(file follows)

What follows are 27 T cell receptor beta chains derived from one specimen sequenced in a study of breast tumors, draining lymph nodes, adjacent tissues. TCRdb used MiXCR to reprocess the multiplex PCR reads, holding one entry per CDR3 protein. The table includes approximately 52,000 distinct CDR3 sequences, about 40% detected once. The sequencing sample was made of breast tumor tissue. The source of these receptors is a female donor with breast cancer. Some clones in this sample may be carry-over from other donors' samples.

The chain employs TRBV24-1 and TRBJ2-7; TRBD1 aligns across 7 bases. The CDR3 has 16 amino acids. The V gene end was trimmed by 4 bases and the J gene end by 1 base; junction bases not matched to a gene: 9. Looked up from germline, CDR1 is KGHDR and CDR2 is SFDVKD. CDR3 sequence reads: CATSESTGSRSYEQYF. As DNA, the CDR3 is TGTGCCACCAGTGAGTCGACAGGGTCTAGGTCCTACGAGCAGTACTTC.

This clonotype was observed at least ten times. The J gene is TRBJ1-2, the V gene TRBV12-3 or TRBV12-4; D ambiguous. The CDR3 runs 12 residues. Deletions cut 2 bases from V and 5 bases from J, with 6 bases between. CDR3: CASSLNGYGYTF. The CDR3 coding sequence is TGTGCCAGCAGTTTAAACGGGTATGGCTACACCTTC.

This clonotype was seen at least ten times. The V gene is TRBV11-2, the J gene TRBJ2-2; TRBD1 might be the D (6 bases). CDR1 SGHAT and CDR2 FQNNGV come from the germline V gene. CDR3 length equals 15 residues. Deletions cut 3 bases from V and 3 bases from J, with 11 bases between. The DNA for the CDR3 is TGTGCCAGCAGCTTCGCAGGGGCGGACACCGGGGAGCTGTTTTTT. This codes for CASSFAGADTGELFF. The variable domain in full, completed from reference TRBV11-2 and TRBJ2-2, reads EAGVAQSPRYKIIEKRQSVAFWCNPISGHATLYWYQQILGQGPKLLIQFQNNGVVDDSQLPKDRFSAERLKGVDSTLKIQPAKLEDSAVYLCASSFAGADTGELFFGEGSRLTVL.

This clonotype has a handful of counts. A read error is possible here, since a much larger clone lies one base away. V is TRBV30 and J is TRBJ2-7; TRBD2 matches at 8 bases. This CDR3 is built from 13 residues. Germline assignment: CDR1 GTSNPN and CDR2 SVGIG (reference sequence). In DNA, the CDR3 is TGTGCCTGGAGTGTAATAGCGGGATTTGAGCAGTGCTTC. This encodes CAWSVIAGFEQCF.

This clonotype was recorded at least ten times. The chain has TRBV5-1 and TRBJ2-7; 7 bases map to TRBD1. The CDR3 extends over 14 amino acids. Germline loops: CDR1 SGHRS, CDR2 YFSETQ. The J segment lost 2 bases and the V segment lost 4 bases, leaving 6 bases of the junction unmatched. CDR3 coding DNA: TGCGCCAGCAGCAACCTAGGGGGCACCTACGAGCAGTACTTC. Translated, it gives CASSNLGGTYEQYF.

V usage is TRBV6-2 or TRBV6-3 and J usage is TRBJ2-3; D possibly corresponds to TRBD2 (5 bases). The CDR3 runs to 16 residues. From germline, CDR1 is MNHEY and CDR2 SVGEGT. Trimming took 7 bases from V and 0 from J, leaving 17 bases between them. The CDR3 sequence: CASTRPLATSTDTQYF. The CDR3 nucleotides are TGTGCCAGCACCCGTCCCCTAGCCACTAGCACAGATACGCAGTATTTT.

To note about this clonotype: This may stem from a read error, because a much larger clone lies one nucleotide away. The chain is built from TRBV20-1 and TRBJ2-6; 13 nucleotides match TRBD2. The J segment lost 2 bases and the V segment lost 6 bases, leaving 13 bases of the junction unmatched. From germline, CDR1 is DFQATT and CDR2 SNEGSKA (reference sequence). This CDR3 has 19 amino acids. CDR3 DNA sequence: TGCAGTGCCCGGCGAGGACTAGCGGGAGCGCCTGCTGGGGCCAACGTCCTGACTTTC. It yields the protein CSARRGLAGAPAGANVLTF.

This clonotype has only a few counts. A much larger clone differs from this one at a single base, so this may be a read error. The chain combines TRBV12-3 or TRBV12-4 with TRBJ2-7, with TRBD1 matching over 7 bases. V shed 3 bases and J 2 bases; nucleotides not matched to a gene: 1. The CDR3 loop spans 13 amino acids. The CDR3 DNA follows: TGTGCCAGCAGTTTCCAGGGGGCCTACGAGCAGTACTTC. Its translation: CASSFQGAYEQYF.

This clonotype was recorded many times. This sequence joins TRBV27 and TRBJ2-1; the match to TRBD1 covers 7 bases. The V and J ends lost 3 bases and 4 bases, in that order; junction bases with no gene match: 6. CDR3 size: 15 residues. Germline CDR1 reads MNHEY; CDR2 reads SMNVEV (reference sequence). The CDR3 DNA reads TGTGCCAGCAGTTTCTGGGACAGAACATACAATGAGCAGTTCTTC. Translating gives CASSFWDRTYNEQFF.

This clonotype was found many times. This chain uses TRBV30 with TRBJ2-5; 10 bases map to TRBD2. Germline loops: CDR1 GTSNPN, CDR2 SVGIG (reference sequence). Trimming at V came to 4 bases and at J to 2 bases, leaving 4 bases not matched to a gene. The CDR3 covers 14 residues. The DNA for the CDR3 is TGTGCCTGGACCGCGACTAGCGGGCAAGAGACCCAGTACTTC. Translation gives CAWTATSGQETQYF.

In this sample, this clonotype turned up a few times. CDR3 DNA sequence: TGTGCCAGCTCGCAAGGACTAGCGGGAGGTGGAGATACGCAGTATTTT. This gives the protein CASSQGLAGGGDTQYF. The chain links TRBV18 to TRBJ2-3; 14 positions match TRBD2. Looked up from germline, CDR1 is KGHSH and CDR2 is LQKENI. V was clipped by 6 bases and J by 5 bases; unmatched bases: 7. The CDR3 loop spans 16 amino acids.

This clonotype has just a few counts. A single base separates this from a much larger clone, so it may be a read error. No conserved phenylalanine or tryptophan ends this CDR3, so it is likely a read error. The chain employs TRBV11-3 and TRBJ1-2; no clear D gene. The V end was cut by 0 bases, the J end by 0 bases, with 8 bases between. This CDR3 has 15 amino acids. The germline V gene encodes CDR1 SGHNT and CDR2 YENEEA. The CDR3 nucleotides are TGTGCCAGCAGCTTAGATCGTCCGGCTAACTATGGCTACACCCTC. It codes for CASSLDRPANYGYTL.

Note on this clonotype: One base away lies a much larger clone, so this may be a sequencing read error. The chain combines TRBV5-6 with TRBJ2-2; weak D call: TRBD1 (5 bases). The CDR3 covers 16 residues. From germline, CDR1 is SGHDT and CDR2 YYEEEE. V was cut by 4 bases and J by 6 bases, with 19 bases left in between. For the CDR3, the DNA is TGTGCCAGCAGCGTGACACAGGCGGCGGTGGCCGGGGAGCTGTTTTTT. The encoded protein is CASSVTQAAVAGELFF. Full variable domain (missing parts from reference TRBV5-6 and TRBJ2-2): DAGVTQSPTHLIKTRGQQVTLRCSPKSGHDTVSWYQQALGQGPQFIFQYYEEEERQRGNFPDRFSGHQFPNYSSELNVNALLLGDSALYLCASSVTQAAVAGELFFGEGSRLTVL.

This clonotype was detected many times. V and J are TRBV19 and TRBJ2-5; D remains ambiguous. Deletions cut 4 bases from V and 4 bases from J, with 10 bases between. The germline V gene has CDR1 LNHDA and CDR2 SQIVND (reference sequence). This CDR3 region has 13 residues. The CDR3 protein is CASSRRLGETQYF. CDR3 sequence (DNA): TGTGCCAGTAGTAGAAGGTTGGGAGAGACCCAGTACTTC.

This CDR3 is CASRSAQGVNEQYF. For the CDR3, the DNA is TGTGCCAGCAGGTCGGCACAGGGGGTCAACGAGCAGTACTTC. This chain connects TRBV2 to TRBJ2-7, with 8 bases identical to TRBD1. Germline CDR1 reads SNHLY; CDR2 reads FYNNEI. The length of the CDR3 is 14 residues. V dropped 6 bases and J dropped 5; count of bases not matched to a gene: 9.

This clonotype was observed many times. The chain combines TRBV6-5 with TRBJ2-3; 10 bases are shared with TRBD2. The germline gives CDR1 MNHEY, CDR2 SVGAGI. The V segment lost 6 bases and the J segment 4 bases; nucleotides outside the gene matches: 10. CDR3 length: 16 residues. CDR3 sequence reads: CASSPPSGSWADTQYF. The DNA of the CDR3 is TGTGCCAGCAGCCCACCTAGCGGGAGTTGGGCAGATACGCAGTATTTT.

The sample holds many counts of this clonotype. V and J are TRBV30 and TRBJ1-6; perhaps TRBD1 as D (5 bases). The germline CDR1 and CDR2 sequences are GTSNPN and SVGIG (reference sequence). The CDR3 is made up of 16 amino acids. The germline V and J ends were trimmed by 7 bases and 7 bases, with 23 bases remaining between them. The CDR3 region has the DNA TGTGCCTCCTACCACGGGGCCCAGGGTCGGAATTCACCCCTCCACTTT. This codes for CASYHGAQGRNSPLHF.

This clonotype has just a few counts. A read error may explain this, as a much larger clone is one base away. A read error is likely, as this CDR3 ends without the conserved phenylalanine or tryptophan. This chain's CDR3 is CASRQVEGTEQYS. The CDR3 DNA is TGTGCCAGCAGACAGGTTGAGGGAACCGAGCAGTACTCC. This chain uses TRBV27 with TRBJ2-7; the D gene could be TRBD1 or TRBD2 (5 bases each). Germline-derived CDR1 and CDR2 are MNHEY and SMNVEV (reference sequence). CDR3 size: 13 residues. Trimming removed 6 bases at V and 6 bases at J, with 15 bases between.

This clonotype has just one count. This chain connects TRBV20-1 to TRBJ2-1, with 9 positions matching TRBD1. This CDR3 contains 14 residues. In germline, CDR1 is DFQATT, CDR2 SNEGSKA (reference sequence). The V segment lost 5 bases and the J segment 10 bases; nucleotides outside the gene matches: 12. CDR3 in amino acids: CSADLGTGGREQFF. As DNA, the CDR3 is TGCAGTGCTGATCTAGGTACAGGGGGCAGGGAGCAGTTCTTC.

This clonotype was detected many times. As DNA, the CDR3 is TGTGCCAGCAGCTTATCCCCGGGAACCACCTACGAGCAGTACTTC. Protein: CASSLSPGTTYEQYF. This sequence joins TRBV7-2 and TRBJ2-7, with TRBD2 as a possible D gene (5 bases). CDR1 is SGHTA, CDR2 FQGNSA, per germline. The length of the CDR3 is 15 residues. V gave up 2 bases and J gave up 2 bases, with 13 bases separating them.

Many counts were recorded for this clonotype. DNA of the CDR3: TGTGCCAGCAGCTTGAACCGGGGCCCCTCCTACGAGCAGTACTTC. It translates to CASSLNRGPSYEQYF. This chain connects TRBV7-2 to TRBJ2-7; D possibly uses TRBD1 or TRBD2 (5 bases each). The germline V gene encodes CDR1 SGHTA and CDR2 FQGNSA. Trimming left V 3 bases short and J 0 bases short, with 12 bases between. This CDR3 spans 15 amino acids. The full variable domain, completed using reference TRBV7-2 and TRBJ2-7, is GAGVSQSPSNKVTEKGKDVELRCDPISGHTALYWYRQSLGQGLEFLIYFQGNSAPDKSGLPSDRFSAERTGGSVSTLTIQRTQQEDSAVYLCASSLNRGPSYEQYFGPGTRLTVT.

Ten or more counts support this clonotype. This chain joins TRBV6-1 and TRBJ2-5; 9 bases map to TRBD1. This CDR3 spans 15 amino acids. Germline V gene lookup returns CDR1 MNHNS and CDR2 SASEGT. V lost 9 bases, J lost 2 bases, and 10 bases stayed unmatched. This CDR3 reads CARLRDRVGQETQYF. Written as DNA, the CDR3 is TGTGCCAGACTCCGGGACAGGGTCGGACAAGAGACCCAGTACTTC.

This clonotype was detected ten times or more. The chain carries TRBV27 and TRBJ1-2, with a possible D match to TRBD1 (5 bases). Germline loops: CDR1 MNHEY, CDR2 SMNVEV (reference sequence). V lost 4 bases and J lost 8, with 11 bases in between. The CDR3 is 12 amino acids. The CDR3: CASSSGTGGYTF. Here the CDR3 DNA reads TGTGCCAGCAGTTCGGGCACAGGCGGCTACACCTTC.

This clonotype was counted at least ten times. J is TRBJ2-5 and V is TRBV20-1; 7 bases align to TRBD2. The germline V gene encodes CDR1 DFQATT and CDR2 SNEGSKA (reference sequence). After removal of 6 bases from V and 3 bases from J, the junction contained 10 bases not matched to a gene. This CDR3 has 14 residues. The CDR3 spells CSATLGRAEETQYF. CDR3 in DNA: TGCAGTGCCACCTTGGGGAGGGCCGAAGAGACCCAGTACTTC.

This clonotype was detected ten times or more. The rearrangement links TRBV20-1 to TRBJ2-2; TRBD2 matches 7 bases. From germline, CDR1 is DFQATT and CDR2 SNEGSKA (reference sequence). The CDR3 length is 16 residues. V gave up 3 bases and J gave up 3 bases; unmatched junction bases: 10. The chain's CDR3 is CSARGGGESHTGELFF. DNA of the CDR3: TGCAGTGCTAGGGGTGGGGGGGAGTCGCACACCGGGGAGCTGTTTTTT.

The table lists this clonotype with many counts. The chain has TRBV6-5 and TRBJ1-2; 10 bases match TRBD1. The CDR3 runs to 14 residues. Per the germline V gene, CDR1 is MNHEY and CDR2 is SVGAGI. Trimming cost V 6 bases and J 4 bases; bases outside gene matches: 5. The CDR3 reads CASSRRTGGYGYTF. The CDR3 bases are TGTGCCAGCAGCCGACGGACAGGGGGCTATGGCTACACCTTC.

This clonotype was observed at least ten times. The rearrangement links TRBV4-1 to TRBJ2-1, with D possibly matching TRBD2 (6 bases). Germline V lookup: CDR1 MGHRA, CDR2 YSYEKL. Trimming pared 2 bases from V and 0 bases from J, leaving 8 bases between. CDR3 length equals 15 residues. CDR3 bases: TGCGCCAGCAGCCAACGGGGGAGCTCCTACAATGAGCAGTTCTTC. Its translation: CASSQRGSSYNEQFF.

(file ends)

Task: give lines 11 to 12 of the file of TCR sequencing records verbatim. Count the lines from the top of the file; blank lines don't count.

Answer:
This clonotype was found many times. This chain uses TRBV30 with TRBJ2-5; 10 bases map to TRBD2. Germline loops: CDR1 GTSNPN, CDR2 SVGIG (reference sequence). Trimming at V came to 4 bases and at J to 2 bases, leaving 4 bases not matched to a gene. The CDR3 covers 14 residues. The DNA for the CDR3 is TGTGCCTGGACCGCGACTAGCGGGCAAGAGACCCAGTACTTC. Translation gives CAWTATSGQETQYF.

In this sample, this clonotype turned up a few times. CDR3 DNA sequence: TGTGCCAGCTCGCAAGGACTAGCGGGAGGTGGAGATACGCAGTATTTT. This gives the protein CASSQGLAGGGDTQYF. The chain links TRBV18 to TRBJ2-3; 14 positions match TRBD2. Looked up from germline, CDR1 is KGHSH and CDR2 is LQKENI. V was clipped by 6 bases and J by 5 bases; unmatched bases: 7. The CDR3 loop spans 16 amino acids.